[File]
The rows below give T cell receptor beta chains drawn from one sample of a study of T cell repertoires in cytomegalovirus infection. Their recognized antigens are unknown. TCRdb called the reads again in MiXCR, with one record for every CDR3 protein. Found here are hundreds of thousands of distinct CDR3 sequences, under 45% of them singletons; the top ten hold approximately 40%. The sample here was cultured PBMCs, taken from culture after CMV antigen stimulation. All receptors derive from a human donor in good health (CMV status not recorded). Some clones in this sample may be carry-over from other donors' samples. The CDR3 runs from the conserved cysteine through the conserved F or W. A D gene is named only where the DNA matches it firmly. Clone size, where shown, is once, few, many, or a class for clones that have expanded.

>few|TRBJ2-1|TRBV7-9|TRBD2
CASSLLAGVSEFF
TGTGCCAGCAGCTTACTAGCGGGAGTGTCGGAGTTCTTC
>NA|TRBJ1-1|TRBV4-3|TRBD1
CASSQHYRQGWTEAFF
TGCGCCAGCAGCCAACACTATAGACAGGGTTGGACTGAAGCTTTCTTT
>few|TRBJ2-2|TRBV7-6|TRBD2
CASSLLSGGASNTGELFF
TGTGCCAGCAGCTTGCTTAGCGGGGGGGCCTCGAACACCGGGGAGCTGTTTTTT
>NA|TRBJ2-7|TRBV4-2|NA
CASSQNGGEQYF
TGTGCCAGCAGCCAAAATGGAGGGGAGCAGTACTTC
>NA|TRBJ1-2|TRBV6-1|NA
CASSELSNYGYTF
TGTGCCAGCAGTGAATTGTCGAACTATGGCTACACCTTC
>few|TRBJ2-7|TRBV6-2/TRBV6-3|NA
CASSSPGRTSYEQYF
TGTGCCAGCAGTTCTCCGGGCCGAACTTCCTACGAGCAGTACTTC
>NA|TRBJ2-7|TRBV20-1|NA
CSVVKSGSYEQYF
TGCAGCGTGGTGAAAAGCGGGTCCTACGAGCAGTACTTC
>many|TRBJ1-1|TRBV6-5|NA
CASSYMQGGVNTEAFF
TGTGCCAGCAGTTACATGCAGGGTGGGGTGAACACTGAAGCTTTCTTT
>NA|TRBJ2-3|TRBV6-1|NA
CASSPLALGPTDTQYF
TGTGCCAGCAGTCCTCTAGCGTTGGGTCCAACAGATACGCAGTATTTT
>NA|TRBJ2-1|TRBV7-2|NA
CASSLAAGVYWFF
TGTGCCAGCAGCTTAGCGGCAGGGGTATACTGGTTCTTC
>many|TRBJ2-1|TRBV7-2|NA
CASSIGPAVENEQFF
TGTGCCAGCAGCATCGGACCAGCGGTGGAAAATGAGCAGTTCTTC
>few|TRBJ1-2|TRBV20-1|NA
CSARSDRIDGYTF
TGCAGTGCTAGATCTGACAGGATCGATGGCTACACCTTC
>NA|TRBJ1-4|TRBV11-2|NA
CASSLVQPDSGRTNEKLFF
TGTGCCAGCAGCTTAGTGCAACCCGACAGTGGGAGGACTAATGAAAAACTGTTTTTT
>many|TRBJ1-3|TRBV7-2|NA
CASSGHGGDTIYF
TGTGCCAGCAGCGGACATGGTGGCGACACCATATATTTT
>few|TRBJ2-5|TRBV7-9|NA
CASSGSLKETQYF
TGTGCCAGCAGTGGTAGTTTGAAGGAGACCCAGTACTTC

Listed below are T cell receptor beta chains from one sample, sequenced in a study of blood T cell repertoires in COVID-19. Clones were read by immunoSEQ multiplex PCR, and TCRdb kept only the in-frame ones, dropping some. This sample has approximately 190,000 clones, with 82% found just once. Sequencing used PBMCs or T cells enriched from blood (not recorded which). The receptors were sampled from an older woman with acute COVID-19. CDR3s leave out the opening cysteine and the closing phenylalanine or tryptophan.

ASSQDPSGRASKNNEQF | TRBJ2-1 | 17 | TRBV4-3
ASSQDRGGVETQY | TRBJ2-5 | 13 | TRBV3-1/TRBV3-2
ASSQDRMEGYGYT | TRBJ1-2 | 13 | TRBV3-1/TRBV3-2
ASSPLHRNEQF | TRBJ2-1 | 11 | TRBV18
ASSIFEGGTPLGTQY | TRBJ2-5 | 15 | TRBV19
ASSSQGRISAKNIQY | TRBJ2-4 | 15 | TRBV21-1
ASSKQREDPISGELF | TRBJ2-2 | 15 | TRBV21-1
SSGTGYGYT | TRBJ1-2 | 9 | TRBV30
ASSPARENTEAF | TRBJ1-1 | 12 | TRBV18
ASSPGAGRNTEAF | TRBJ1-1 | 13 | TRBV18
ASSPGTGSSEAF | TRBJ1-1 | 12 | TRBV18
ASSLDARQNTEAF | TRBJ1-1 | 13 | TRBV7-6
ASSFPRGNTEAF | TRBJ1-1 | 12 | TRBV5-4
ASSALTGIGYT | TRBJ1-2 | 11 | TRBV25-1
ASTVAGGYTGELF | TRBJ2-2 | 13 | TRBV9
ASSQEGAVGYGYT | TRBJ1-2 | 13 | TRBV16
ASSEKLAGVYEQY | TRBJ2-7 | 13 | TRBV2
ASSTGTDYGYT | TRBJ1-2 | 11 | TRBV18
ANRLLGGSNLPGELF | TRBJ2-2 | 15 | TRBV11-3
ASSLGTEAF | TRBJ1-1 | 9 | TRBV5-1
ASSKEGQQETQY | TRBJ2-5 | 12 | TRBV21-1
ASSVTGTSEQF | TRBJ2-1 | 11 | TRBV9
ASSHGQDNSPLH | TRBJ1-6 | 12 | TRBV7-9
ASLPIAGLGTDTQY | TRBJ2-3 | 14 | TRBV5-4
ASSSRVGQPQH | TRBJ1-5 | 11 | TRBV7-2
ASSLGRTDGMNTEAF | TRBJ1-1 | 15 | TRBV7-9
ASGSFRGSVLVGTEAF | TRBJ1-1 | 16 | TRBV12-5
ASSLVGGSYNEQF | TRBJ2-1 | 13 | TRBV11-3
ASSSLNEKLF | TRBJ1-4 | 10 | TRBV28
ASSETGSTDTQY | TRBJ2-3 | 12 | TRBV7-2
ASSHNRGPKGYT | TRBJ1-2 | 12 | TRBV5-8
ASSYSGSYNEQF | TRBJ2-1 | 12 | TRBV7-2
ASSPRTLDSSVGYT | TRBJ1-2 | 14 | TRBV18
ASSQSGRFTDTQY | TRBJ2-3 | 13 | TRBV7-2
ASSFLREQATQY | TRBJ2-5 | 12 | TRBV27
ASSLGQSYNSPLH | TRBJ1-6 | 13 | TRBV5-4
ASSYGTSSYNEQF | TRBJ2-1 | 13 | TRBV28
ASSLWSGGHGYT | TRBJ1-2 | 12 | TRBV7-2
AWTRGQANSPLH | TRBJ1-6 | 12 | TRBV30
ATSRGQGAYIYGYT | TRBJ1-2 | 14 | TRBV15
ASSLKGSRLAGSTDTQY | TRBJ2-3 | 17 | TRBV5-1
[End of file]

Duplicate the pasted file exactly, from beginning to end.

The rows below give T cell receptor beta chains drawn from one sample of a study of T cell repertoires in cytomegalovirus infection. Their recognized antigens are unknown. TCRdb called the reads again in MiXCR, with one record for every CDR3 protein. Found here are hundreds of thousands of distinct CDR3 sequences, under 45% of them singletons; the top ten hold approximately 40%. The sample here was cultured PBMCs, taken from culture after CMV antigen stimulation. All receptors derive from a human donor in good health (CMV status not recorded). Some clones in this sample may be carry-over from other donors' samples. The CDR3 runs from the conserved cysteine through the conserved F or W. A D gene is named only where the DNA matches it firmly. Clone size, where shown, is once, few, many, or a class for clones that have expanded.

>few|TRBJ2-1|TRBV7-9|TRBD2
CASSLLAGVSEFF
TGTGCCAGCAGCTTACTAGCGGGAGTGTCGGAGTTCTTC
>NA|TRBJ1-1|TRBV4-3|TRBD1
CASSQHYRQGWTEAFF
TGCGCCAGCAGCCAACACTATAGACAGGGTTGGACTGAAGCTTTCTTT
>few|TRBJ2-2|TRBV7-6|TRBD2
CASSLLSGGASNTGELFF
TGTGCCAGCAGCTTGCTTAGCGGGGGGGCCTCGAACACCGGGGAGCTGTTTTTT
>NA|TRBJ2-7|TRBV4-2|NA
CASSQNGGEQYF
TGTGCCAGCAGCCAAAATGGAGGGGAGCAGTACTTC
>NA|TRBJ1-2|TRBV6-1|NA
CASSELSNYGYTF
TGTGCCAGCAGTGAATTGTCGAACTATGGCTACACCTTC
>few|TRBJ2-7|TRBV6-2/TRBV6-3|NA
CASSSPGRTSYEQYF
TGTGCCAGCAGTTCTCCGGGCCGAACTTCCTACGAGCAGTACTTC
>NA|TRBJ2-7|TRBV20-1|NA
CSVVKSGSYEQYF
TGCAGCGTGGTGAAAAGCGGGTCCTACGAGCAGTACTTC
>many|TRBJ1-1|TRBV6-5|NA
CASSYMQGGVNTEAFF
TGTGCCAGCAGTTACATGCAGGGTGGGGTGAACACTGAAGCTTTCTTT
>NA|TRBJ2-3|TRBV6-1|NA
CASSPLALGPTDTQYF
TGTGCCAGCAGTCCTCTAGCGTTGGGTCCAACAGATACGCAGTATTTT
>NA|TRBJ2-1|TRBV7-2|NA
CASSLAAGVYWFF
TGTGCCAGCAGCTTAGCGGCAGGGGTATACTGGTTCTTC
>many|TRBJ2-1|TRBV7-2|NA
CASSIGPAVENEQFF
TGTGCCAGCAGCATCGGACCAGCGGTGGAAAATGAGCAGTTCTTC
>few|TRBJ1-2|TRBV20-1|NA
CSARSDRIDGYTF
TGCAGTGCTAGATCTGACAGGATCGATGGCTACACCTTC
>NA|TRBJ1-4|TRBV11-2|NA
CASSLVQPDSGRTNEKLFF
TGTGCCAGCAGCTTAGTGCAACCCGACAGTGGGAGGACTAATGAAAAACTGTTTTTT
>many|TRBJ1-3|TRBV7-2|NA
CASSGHGGDTIYF
TGTGCCAGCAGCGGACATGGTGGCGACACCATATATTTT
>few|TRBJ2-5|TRBV7-9|NA
CASSGSLKETQYF
TGTGCCAGCAGTGGTAGTTTGAAGGAGACCCAGTACTTC

Listed below are T cell receptor beta chains from one sample, sequenced in a study of blood T cell repertoires in COVID-19. Clones were read by immunoSEQ multiplex PCR, and TCRdb kept only the in-frame ones, dropping some. This sample has approximately 190,000 clones, with 82% found just once. Sequencing used PBMCs or T cells enriched from blood (not recorded which). The receptors were sampled from an older woman with acute COVID-19. CDR3s leave out the opening cysteine and the closing phenylalanine or tryptophan.

ASSQDPSGRASKNNEQF | TRBJ2-1 | 17 | TRBV4-3
ASSQDRGGVETQY | TRBJ2-5 | 13 | TRBV3-1/TRBV3-2
ASSQDRMEGYGYT | TRBJ1-2 | 13 | TRBV3-1/TRBV3-2
ASSPLHRNEQF | TRBJ2-1 | 11 | TRBV18
ASSIFEGGTPLGTQY | TRBJ2-5 | 15 | TRBV19
ASSSQGRISAKNIQY | TRBJ2-4 | 15 | TRBV21-1
ASSKQREDPISGELF | TRBJ2-2 | 15 | TRBV21-1
SSGTGYGYT | TRBJ1-2 | 9 | TRBV30
ASSPARENTEAF | TRBJ1-1 | 12 | TRBV18
ASSPGAGRNTEAF | TRBJ1-1 | 13 | TRBV18
ASSPGTGSSEAF | TRBJ1-1 | 12 | TRBV18
ASSLDARQNTEAF | TRBJ1-1 | 13 | TRBV7-6
ASSFPRGNTEAF | TRBJ1-1 | 12 | TRBV5-4
ASSALTGIGYT | TRBJ1-2 | 11 | TRBV25-1
ASTVAGGYTGELF | TRBJ2-2 | 13 | TRBV9
ASSQEGAVGYGYT | TRBJ1-2 | 13 | TRBV16
ASSEKLAGVYEQY | TRBJ2-7 | 13 | TRBV2
ASSTGTDYGYT | TRBJ1-2 | 11 | TRBV18
ANRLLGGSNLPGELF | TRBJ2-2 | 15 | TRBV11-3
ASSLGTEAF | TRBJ1-1 | 9 | TRBV5-1
ASSKEGQQETQY | TRBJ2-5 | 12 | TRBV21-1
ASSVTGTSEQF | TRBJ2-1 | 11 | TRBV9
ASSHGQDNSPLH | TRBJ1-6 | 12 | TRBV7-9
ASLPIAGLGTDTQY | TRBJ2-3 | 14 | TRBV5-4
ASSSRVGQPQH | TRBJ1-5 | 11 | TRBV7-2
ASSLGRTDGMNTEAF | TRBJ1-1 | 15 | TRBV7-9
ASGSFRGSVLVGTEAF | TRBJ1-1 | 16 | TRBV12-5
ASSLVGGSYNEQF | TRBJ2-1 | 13 | TRBV11-3
ASSSLNEKLF | TRBJ1-4 | 10 | TRBV28
ASSETGSTDTQY | TRBJ2-3 | 12 | TRBV7-2
ASSHNRGPKGYT | TRBJ1-2 | 12 | TRBV5-8
ASSYSGSYNEQF | TRBJ2-1 | 12 | TRBV7-2
ASSPRTLDSSVGYT | TRBJ1-2 | 14 | TRBV18
ASSQSGRFTDTQY | TRBJ2-3 | 13 | TRBV7-2
ASSFLREQATQY | TRBJ2-5 | 12 | TRBV27
ASSLGQSYNSPLH | TRBJ1-6 | 13 | TRBV5-4
ASSYGTSSYNEQF | TRBJ2-1 | 13 | TRBV28
ASSLWSGGHGYT | TRBJ1-2 | 12 | TRBV7-2
AWTRGQANSPLH | TRBJ1-6 | 12 | TRBV30
ATSRGQGAYIYGYT | TRBJ1-2 | 14 | TRBV15
ASSLKGSRLAGSTDTQY | TRBJ2-3 | 17 | TRBV5-1